Out in the Death Valley National Park is Towne Peak with in the Panamint Mountain Range.
From the top of Towne is a ridge dropping in a South West direction.
What's special about that ridge? Well, there just happens to be a plane that crashed into it a long time ago.
On January 24, 1952 the SA-16 Albatross deadsticked into it's current location. In flight one of the engines failed and the reamining engine would not provide enough power to sustain altitude. All crew members safely parachuted and survived with no injuries. The complete story of the ill fated Albatross can be found here in greater detal. It reads like a book that gets the imagination going, a real good read.
As far as the adventure, that included my friend Ken and I, we made the best of it.
On February 20, 2009 we drove to Panamint Springs with a camper in tow and plans to overnight thus hiking the next morning on Saturday. Well, Saturday morning the alarm sounded early at 0430hrs! After the wakeup we had breakfast then we were in the truck driving about 13 miles to Towne Pass, the location of the trail head. I use the term "trail head" loosely as there was no trail and over 90% of our trek was in snow. The depth of the snow averaged between ankle and waist deep. The temps all day hovered in the low 40's(F) with winds around 5mph gusting to 15mph. It felt fairly cold but we were prepared for this and dressed adequately.
Hiking started at 0630hrs and return to the truck was at exactly 1740hrs. This ended up giving us about a 20 minute buffer before headlamps would have be needed. This is a good thing as it would have dramatically slowed down progress since the ground was covered in volcanic rock, mostly very large. This proved to be a treat since stepping through the snow and a foot landing on an unseen lava rock would cause a slip or at times stumble. Nothing serious though and the snow was a comforting buffer for this.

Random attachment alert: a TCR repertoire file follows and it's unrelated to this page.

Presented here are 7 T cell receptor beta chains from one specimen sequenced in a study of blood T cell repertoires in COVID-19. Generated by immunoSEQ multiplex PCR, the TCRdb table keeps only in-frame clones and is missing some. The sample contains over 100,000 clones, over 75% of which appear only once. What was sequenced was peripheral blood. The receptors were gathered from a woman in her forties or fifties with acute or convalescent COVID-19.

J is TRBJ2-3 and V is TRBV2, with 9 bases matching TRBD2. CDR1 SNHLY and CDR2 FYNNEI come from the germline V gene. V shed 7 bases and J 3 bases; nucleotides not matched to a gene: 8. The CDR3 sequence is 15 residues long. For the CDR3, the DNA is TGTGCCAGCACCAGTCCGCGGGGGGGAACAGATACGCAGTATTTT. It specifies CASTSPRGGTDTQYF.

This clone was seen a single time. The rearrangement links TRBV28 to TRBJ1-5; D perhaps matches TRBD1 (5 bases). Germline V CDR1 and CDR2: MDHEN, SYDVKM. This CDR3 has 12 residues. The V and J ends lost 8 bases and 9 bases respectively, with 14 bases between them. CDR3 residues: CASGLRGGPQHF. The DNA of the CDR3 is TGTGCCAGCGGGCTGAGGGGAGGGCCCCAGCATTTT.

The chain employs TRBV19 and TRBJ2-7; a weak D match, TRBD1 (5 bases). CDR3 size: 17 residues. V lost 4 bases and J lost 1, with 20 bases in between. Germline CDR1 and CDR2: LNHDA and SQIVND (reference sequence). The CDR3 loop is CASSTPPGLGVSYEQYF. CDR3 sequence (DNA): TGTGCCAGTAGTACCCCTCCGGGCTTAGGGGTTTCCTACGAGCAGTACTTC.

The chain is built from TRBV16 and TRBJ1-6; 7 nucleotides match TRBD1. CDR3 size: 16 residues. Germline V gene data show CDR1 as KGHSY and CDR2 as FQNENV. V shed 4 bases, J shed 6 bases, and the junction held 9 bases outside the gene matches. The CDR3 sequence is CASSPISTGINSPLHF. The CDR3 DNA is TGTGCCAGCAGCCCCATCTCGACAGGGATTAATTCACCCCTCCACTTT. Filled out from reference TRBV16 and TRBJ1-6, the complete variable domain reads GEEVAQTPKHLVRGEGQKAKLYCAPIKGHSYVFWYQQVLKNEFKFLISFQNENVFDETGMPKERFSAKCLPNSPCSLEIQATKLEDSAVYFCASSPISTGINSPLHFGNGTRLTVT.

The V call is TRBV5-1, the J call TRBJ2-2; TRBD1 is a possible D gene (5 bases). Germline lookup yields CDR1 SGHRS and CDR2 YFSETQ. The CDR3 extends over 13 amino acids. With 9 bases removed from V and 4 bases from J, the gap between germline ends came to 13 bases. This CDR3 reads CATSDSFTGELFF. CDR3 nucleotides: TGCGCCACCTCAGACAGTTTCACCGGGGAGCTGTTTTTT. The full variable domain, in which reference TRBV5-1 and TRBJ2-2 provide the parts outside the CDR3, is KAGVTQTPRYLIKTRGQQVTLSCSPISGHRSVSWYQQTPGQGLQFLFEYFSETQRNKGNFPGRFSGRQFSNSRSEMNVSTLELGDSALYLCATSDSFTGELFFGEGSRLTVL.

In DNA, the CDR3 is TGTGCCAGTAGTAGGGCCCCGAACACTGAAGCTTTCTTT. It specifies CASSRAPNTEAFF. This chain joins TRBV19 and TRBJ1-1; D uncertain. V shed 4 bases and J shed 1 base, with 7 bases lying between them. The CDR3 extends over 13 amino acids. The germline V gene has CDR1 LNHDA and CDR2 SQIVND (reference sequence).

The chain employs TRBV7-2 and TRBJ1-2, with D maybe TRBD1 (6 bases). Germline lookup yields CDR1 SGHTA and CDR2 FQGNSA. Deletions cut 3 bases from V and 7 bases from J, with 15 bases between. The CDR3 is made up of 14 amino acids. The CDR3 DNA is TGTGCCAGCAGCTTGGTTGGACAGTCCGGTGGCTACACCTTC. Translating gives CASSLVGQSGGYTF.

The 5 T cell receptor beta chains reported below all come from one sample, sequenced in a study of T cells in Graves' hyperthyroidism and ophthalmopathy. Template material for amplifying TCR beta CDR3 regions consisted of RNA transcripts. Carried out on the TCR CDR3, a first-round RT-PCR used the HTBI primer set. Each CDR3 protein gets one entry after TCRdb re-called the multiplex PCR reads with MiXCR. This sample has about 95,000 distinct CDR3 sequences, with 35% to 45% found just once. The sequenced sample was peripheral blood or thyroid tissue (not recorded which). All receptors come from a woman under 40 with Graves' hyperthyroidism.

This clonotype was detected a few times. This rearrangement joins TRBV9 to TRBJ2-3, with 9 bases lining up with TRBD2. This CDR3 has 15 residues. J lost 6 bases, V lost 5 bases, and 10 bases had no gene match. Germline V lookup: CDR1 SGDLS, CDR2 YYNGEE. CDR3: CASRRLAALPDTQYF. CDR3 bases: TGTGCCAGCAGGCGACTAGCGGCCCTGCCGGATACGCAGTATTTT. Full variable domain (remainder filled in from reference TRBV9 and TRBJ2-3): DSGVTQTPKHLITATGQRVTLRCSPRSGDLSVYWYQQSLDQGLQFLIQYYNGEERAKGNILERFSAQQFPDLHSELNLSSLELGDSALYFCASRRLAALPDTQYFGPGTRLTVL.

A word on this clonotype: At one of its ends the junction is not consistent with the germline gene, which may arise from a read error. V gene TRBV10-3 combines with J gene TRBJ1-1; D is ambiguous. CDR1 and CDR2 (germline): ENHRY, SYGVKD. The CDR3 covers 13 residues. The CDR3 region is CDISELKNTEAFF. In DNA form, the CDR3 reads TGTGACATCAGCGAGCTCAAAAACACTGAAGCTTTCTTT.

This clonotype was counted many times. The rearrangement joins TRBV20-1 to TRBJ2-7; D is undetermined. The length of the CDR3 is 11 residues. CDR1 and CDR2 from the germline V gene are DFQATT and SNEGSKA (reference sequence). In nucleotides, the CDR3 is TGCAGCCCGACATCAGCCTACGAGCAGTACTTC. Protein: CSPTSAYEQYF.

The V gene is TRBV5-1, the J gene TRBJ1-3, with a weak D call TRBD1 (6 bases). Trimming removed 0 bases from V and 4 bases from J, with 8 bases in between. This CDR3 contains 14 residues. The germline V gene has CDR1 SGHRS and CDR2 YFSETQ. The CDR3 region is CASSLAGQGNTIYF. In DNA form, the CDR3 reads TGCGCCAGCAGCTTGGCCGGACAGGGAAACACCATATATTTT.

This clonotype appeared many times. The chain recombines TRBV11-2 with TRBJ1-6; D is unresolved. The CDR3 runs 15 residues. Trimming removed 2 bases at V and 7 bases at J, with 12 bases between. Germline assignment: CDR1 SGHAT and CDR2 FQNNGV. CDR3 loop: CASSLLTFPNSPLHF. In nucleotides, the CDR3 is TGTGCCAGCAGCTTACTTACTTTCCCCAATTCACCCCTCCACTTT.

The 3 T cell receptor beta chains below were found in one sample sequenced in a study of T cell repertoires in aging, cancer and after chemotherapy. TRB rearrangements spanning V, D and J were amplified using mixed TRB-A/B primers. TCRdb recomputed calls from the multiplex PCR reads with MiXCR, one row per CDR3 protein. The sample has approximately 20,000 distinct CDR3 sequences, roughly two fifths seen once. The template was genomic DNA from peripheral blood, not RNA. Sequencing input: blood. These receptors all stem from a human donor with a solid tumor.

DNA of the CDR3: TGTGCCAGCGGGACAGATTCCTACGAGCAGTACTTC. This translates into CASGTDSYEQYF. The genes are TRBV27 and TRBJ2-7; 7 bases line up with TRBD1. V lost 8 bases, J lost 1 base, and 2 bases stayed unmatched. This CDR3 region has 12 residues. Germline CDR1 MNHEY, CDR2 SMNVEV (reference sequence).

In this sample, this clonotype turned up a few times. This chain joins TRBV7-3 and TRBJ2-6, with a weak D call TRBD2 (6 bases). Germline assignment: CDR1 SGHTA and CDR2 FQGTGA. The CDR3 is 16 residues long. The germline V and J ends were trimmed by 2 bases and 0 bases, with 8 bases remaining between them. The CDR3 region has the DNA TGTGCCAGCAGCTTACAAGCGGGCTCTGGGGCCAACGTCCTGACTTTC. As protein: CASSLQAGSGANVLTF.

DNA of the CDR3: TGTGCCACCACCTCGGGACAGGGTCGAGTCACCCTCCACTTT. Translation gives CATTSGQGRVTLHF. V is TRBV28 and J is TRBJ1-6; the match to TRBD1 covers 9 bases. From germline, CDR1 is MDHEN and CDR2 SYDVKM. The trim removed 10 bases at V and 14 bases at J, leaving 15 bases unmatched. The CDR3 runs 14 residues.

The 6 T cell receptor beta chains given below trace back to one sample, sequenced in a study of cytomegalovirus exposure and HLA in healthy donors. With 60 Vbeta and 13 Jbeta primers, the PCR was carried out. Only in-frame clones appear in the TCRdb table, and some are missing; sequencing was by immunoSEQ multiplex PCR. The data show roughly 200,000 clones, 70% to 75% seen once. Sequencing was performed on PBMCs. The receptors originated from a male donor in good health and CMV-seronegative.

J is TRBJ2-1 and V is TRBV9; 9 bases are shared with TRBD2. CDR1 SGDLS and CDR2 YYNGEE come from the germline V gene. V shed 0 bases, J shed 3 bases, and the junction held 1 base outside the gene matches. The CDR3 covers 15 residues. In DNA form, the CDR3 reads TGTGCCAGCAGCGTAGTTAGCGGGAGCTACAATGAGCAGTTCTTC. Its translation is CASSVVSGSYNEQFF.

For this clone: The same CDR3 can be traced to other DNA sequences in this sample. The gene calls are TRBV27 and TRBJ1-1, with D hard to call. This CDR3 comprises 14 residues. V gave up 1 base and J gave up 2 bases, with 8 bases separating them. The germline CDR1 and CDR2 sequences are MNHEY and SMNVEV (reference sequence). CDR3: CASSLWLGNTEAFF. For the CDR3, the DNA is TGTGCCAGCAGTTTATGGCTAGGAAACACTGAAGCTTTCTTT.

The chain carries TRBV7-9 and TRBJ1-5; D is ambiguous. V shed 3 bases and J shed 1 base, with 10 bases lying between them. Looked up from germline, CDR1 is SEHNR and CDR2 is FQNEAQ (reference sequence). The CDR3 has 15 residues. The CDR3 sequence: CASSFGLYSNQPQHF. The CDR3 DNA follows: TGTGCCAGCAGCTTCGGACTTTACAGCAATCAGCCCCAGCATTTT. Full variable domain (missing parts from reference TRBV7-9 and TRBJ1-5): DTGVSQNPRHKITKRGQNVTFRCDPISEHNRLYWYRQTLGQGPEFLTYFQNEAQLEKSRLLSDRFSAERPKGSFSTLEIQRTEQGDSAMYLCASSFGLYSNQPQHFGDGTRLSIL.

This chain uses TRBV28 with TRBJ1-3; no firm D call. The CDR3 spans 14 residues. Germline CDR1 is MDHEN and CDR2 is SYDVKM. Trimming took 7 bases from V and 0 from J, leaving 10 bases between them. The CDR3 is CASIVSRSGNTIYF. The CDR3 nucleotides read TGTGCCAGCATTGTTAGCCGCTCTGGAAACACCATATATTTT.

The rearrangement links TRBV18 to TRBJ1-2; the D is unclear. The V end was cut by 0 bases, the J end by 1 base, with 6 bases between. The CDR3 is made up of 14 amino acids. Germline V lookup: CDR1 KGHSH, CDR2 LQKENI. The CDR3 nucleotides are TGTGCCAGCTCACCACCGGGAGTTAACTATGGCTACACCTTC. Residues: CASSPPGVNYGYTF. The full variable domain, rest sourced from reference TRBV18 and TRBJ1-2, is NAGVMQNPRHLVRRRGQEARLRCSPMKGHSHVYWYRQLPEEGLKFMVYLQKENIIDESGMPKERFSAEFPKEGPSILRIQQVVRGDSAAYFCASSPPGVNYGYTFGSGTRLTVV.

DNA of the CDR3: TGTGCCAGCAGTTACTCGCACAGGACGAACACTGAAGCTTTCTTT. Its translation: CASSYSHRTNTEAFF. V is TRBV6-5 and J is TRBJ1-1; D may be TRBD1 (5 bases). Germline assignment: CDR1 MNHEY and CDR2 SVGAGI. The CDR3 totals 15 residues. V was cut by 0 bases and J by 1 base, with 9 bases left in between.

Total distance from start to finish was only in the vicinity of 9.4 miles but took the stated time of 11hrs 10 min. Not much time was taken for breaks along the way, not even on Towne Peak, only at the crash site. We knew the snow was slowing us down big time and kept pushing on the best we could trying to make use of the daylight. We are no strangers to headlamp hiking but this terrain was not the best for it.
Overall we did really good as it turns out since the average hiker doing this route without snow completes it in 11hrs, or more. Why so long for only 9.4 miles? Good question! Gobs and gobs of instant elevation gain. The location for the start of the hike at Towne Pass is about 4900ft and Towne Peak is in the neighborhood of 7240ft. Along the way to Towne Peak are three other hills that require up then down adding to the gain. The crux is from Towne Peak taking the ridge down to a saddle just above the plane crash. This ridge includes a loss of 1000ft to the saddle. From the saddle is a very steep descent to the plane with a los of about 200ft, or so. After the tour of the plane we had to gain that altitude back just to get to Towne Peak. The hike returning to the truck from the peak wasn't all that bad but those three hills along the way had to be answered to.
Waiting for us though, were a couple of ice cold Heineken's for our little celebration.
Now it's time to clean up the gear and prepare for the next adventure!